From the Chicago Reader (January 1, 1989). — J.R.
Unjustly accused of a crime, a man (Spencer Tracy) barely escapes a lynching and returns to wreak vengeance on the mob that nearly killed him. Fritz Lang’s first American film, made in 1936, remains one of his most powerful and fully achieved; the pitiless overhead camera angle, which carries such force in many of his other films, has a particular impact here when it appears in an impromptu documentary, a film within the film, of a near lynching that is used as courtroom evidence. Sylvia Sidney plays the hero’s fiancee, and the strong secondary cast is headed up by Walter Abel, Bruce Cabot, Edward Ellis, Walter Brennan, and Frank Albertson. Essential viewing, however bitter the aftertaste. 90 min. (JR)
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From the Summer 2004 issue of Cineaste. — J.R.
Godard: A Portrait of the Artist at Seventy
by Colin MacCabe. Filmography and picture research by Sally Shafto. New York, NY: Farrar, Straus and Giroux, 2003. 432 pp, illus. Hardcover: $25.00.
This isn’t an authorized biography of Jean-Luc Godard. But it appears to have qualified briefly as a book that might have become one after Colin MacCabe first embarked on it in the mid-Eighties. “Two years later,” he reports in his Preface, “he” — meaning Godard — “asked me how the work was progressing and this encouraged me to bury my own doubts and to prepare a very detailed treatment. By the early nineties, however, it was clear that Godard no longer had any faith in the project.”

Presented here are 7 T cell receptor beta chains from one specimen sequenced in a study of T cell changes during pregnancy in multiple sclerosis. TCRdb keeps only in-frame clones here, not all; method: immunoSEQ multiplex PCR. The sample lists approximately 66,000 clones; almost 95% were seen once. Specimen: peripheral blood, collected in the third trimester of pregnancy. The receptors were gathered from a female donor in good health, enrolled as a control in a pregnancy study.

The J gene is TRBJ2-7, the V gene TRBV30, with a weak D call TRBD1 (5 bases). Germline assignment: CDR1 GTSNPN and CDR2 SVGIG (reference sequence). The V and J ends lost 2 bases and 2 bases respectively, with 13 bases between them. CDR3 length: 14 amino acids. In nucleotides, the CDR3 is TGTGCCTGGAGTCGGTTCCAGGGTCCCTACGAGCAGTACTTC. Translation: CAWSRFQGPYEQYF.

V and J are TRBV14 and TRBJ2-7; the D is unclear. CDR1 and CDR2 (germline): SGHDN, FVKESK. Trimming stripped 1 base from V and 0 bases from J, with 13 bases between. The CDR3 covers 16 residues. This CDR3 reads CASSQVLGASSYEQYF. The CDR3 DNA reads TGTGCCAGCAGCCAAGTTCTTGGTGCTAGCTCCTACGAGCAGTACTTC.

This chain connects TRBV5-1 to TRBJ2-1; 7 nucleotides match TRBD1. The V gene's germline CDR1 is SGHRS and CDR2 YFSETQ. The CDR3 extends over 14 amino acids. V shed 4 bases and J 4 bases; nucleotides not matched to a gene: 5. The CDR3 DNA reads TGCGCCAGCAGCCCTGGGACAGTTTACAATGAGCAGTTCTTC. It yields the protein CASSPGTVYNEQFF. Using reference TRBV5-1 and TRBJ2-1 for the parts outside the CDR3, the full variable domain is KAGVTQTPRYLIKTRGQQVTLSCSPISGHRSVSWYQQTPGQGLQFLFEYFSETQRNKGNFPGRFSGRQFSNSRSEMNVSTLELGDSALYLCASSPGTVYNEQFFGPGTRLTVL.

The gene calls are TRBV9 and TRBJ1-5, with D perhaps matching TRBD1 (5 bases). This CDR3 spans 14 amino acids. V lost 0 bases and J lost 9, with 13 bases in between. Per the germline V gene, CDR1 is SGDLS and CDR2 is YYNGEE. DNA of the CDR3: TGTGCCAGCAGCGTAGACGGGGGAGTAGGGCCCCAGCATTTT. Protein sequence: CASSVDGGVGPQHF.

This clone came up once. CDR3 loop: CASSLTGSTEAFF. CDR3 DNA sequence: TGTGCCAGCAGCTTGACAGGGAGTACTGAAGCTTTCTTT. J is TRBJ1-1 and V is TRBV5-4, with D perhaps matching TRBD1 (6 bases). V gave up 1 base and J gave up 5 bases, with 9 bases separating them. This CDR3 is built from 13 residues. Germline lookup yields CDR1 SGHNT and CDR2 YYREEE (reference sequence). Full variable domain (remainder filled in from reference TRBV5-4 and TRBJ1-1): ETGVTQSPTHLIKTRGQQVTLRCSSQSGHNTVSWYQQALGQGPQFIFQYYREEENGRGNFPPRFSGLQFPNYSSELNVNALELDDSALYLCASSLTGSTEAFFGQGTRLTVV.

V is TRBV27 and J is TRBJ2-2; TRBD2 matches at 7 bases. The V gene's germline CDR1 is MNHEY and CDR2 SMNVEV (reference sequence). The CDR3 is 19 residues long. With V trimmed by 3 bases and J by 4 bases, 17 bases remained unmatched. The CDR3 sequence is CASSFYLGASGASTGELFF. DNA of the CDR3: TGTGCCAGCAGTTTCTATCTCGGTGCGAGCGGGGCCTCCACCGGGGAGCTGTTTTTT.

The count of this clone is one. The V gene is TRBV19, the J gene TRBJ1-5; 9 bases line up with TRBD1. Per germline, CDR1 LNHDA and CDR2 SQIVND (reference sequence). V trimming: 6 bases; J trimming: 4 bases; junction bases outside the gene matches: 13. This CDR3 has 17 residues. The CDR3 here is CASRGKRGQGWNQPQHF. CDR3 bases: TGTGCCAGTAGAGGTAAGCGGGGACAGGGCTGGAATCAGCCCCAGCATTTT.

MacCabe says nothing to explain this change of heart and loss of faith. A look, however, at one version of his detailed treatment — “Jean-Luc Godard: A Life in Seven Episodes (to Date),” published in Raymond Bellour’s 1992 Museum of Modern Art collection Jean-Luc Godard Son + Image, 1974-1991 – provides a plausible reason, especially if one zeroes in on the following passage in the second episode: “The South American journey came to an end [in Rio] when Godard’s father once again refused to support his son any longer.… Read more »